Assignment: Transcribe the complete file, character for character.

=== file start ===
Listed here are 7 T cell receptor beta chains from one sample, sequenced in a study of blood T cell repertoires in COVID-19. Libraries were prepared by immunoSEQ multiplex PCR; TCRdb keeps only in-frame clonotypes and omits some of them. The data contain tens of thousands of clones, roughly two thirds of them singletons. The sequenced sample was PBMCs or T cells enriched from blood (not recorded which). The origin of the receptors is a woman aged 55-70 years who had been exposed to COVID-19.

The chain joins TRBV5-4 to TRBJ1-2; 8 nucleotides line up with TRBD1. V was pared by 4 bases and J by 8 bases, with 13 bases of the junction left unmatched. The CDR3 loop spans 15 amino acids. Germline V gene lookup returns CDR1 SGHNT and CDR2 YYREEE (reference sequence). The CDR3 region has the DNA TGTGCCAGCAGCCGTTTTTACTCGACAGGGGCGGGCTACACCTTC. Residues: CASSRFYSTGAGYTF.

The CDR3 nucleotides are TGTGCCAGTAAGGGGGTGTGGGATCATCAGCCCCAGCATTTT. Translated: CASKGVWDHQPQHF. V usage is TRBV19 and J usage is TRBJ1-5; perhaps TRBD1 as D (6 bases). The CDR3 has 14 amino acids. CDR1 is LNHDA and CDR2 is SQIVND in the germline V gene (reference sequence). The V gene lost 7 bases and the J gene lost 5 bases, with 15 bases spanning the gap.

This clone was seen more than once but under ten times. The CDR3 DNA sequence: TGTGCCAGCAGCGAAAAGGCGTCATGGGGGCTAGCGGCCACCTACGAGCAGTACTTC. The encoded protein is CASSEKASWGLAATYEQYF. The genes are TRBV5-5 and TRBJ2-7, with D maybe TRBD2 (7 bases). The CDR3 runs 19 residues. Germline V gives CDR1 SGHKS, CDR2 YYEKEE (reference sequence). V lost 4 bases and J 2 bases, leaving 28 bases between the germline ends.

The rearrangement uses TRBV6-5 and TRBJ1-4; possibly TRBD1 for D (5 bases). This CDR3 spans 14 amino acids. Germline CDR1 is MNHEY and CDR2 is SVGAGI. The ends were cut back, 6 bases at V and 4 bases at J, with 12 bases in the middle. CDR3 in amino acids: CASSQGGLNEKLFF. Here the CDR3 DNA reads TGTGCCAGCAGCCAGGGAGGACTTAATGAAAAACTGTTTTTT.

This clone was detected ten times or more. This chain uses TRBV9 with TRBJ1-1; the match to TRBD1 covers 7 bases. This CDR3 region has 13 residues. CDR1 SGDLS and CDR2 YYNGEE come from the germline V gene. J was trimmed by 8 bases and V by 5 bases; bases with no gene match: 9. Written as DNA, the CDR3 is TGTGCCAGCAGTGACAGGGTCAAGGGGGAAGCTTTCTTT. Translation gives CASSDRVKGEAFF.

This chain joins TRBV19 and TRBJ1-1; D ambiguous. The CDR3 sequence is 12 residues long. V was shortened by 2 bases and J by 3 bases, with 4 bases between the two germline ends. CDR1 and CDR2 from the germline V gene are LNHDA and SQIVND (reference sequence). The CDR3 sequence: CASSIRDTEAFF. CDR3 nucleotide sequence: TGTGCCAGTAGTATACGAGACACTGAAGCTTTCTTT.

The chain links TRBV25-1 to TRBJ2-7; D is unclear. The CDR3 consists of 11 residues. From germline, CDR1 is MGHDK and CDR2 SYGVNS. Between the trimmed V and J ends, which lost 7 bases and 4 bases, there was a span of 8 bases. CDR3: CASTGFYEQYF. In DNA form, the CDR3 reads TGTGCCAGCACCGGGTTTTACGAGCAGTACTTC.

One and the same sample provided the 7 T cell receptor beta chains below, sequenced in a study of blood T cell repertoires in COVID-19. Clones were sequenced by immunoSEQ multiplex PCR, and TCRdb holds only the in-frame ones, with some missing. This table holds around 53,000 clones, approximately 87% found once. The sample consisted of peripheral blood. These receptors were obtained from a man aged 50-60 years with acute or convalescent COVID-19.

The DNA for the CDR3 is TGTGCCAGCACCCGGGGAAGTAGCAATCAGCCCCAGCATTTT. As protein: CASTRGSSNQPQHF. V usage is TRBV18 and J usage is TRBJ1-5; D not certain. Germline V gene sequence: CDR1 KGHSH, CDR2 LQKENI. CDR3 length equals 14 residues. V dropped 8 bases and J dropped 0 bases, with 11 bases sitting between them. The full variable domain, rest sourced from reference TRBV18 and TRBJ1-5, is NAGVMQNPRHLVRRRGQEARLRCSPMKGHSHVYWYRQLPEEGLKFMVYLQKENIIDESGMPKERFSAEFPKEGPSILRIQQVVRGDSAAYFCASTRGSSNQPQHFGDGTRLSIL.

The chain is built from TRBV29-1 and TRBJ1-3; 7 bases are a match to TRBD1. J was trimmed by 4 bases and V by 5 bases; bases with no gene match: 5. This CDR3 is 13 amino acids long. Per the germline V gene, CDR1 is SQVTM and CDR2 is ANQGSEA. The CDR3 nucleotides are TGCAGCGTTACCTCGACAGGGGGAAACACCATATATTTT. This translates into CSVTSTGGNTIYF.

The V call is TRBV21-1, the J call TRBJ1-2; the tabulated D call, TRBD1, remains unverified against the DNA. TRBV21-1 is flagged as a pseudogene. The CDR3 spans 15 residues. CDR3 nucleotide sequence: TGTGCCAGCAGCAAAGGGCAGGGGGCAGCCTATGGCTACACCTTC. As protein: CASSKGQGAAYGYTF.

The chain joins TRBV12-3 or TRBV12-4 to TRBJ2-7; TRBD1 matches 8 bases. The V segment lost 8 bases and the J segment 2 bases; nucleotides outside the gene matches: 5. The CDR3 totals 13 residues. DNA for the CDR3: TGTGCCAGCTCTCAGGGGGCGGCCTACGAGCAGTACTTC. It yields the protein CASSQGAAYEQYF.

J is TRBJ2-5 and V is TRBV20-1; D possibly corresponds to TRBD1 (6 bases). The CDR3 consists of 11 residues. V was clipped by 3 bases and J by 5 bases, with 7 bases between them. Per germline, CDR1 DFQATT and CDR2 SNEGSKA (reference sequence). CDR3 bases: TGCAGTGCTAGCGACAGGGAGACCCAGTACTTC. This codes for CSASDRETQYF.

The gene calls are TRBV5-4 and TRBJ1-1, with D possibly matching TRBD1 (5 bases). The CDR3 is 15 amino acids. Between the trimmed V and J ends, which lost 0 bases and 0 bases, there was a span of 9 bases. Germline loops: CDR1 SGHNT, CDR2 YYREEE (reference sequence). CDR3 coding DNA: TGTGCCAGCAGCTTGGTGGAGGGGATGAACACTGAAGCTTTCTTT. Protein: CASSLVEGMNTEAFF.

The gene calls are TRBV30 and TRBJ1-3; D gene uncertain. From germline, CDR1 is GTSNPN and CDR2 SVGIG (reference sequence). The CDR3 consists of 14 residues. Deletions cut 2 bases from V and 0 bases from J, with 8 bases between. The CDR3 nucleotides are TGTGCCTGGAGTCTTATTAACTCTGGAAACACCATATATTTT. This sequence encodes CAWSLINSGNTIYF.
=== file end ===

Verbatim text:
Listed here are 7 T cell receptor beta chains from one sample, sequenced in a study of blood T cell repertoires in COVID-19. Libraries were prepared by immunoSEQ multiplex PCR; TCRdb keeps only in-frame clonotypes and omits some of them. The data contain tens of thousands of clones, roughly two thirds of them singletons. The sequenced sample was PBMCs or T cells enriched from blood (not recorded which). The origin of the receptors is a woman aged 55-70 years who had been exposed to COVID-19.

The chain joins TRBV5-4 to TRBJ1-2; 8 nucleotides line up with TRBD1. V was pared by 4 bases and J by 8 bases, with 13 bases of the junction left unmatched. The CDR3 loop spans 15 amino acids. Germline V gene lookup returns CDR1 SGHNT and CDR2 YYREEE (reference sequence). The CDR3 region has the DNA TGTGCCAGCAGCCGTTTTTACTCGACAGGGGCGGGCTACACCTTC. Residues: CASSRFYSTGAGYTF.

The CDR3 nucleotides are TGTGCCAGTAAGGGGGTGTGGGATCATCAGCCCCAGCATTTT. Translated: CASKGVWDHQPQHF. V usage is TRBV19 and J usage is TRBJ1-5; perhaps TRBD1 as D (6 bases). The CDR3 has 14 amino acids. CDR1 is LNHDA and CDR2 is SQIVND in the germline V gene (reference sequence). The V gene lost 7 bases and the J gene lost 5 bases, with 15 bases spanning the gap.

This clone was seen more than once but under ten times. The CDR3 DNA sequence: TGTGCCAGCAGCGAAAAGGCGTCATGGGGGCTAGCGGCCACCTACGAGCAGTACTTC. The encoded protein is CASSEKASWGLAATYEQYF. The genes are TRBV5-5 and TRBJ2-7, with D maybe TRBD2 (7 bases). The CDR3 runs 19 residues. Germline V gives CDR1 SGHKS, CDR2 YYEKEE (reference sequence). V lost 4 bases and J 2 bases, leaving 28 bases between the germline ends.

The rearrangement uses TRBV6-5 and TRBJ1-4; possibly TRBD1 for D (5 bases). This CDR3 spans 14 amino acids. Germline CDR1 is MNHEY and CDR2 is SVGAGI. The ends were cut back, 6 bases at V and 4 bases at J, with 12 bases in the middle. CDR3 in amino acids: CASSQGGLNEKLFF. Here the CDR3 DNA reads TGTGCCAGCAGCCAGGGAGGACTTAATGAAAAACTGTTTTTT.

This clone was detected ten times or more. This chain uses TRBV9 with TRBJ1-1; the match to TRBD1 covers 7 bases. This CDR3 region has 13 residues. CDR1 SGDLS and CDR2 YYNGEE come from the germline V gene. J was trimmed by 8 bases and V by 5 bases; bases with no gene match: 9. Written as DNA, the CDR3 is TGTGCCAGCAGTGACAGGGTCAAGGGGGAAGCTTTCTTT. Translation gives CASSDRVKGEAFF.

This chain joins TRBV19 and TRBJ1-1; D ambiguous. The CDR3 sequence is 12 residues long. V was shortened by 2 bases and J by 3 bases, with 4 bases between the two germline ends. CDR1 and CDR2 from the germline V gene are LNHDA and SQIVND (reference sequence). The CDR3 sequence: CASSIRDTEAFF. CDR3 nucleotide sequence: TGTGCCAGTAGTATACGAGACACTGAAGCTTTCTTT.

The chain links TRBV25-1 to TRBJ2-7; D is unclear. The CDR3 consists of 11 residues. From germline, CDR1 is MGHDK and CDR2 SYGVNS. Between the trimmed V and J ends, which lost 7 bases and 4 bases, there was a span of 8 bases. CDR3: CASTGFYEQYF. In DNA form, the CDR3 reads TGTGCCAGCACCGGGTTTTACGAGCAGTACTTC.

One and the same sample provided the 7 T cell receptor beta chains below, sequenced in a study of blood T cell repertoires in COVID-19. Clones were sequenced by immunoSEQ multiplex PCR, and TCRdb holds only the in-frame ones, with some missing. This table holds around 53,000 clones, approximately 87% found once. The sample consisted of peripheral blood. These receptors were obtained from a man aged 50-60 years with acute or convalescent COVID-19.

The DNA for the CDR3 is TGTGCCAGCACCCGGGGAAGTAGCAATCAGCCCCAGCATTTT. As protein: CASTRGSSNQPQHF. V usage is TRBV18 and J usage is TRBJ1-5; D not certain. Germline V gene sequence: CDR1 KGHSH, CDR2 LQKENI. CDR3 length equals 14 residues. V dropped 8 bases and J dropped 0 bases, with 11 bases sitting between them. The full variable domain, rest sourced from reference TRBV18 and TRBJ1-5, is NAGVMQNPRHLVRRRGQEARLRCSPMKGHSHVYWYRQLPEEGLKFMVYLQKENIIDESGMPKERFSAEFPKEGPSILRIQQVVRGDSAAYFCASTRGSSNQPQHFGDGTRLSIL.

The chain is built from TRBV29-1 and TRBJ1-3; 7 bases are a match to TRBD1. J was trimmed by 4 bases and V by 5 bases; bases with no gene match: 5. This CDR3 is 13 amino acids long. Per the germline V gene, CDR1 is SQVTM and CDR2 is ANQGSEA. The CDR3 nucleotides are TGCAGCGTTACCTCGACAGGGGGAAACACCATATATTTT. This translates into CSVTSTGGNTIYF.

The V call is TRBV21-1, the J call TRBJ1-2; the tabulated D call, TRBD1, remains unverified against the DNA. TRBV21-1 is flagged as a pseudogene. The CDR3 spans 15 residues. CDR3 nucleotide sequence: TGTGCCAGCAGCAAAGGGCAGGGGGCAGCCTATGGCTACACCTTC. As protein: CASSKGQGAAYGYTF.

The chain joins TRBV12-3 or TRBV12-4 to TRBJ2-7; TRBD1 matches 8 bases. The V segment lost 8 bases and the J segment 2 bases; nucleotides outside the gene matches: 5. The CDR3 totals 13 residues. DNA for the CDR3: TGTGCCAGCTCTCAGGGGGCGGCCTACGAGCAGTACTTC. It yields the protein CASSQGAAYEQYF.

J is TRBJ2-5 and V is TRBV20-1; D possibly corresponds to TRBD1 (6 bases). The CDR3 consists of 11 residues. V was clipped by 3 bases and J by 5 bases, with 7 bases between them. Per germline, CDR1 DFQATT and CDR2 SNEGSKA (reference sequence). CDR3 bases: TGCAGTGCTAGCGACAGGGAGACCCAGTACTTC. This codes for CSASDRETQYF.

The gene calls are TRBV5-4 and TRBJ1-1, with D possibly matching TRBD1 (5 bases). The CDR3 is 15 amino acids. Between the trimmed V and J ends, which lost 0 bases and 0 bases, there was a span of 9 bases. Germline loops: CDR1 SGHNT, CDR2 YYREEE (reference sequence). CDR3 coding DNA: TGTGCCAGCAGCTTGGTGGAGGGGATGAACACTGAAGCTTTCTTT. Protein: CASSLVEGMNTEAFF.

The gene calls are TRBV30 and TRBJ1-3; D gene uncertain. From germline, CDR1 is GTSNPN and CDR2 SVGIG (reference sequence). The CDR3 consists of 14 residues. Deletions cut 2 bases from V and 0 bases from J, with 8 bases between. The CDR3 nucleotides are TGTGCCTGGAGTCTTATTAACTCTGGAAACACCATATATTTT. This sequence encodes CAWSLINSGNTIYF.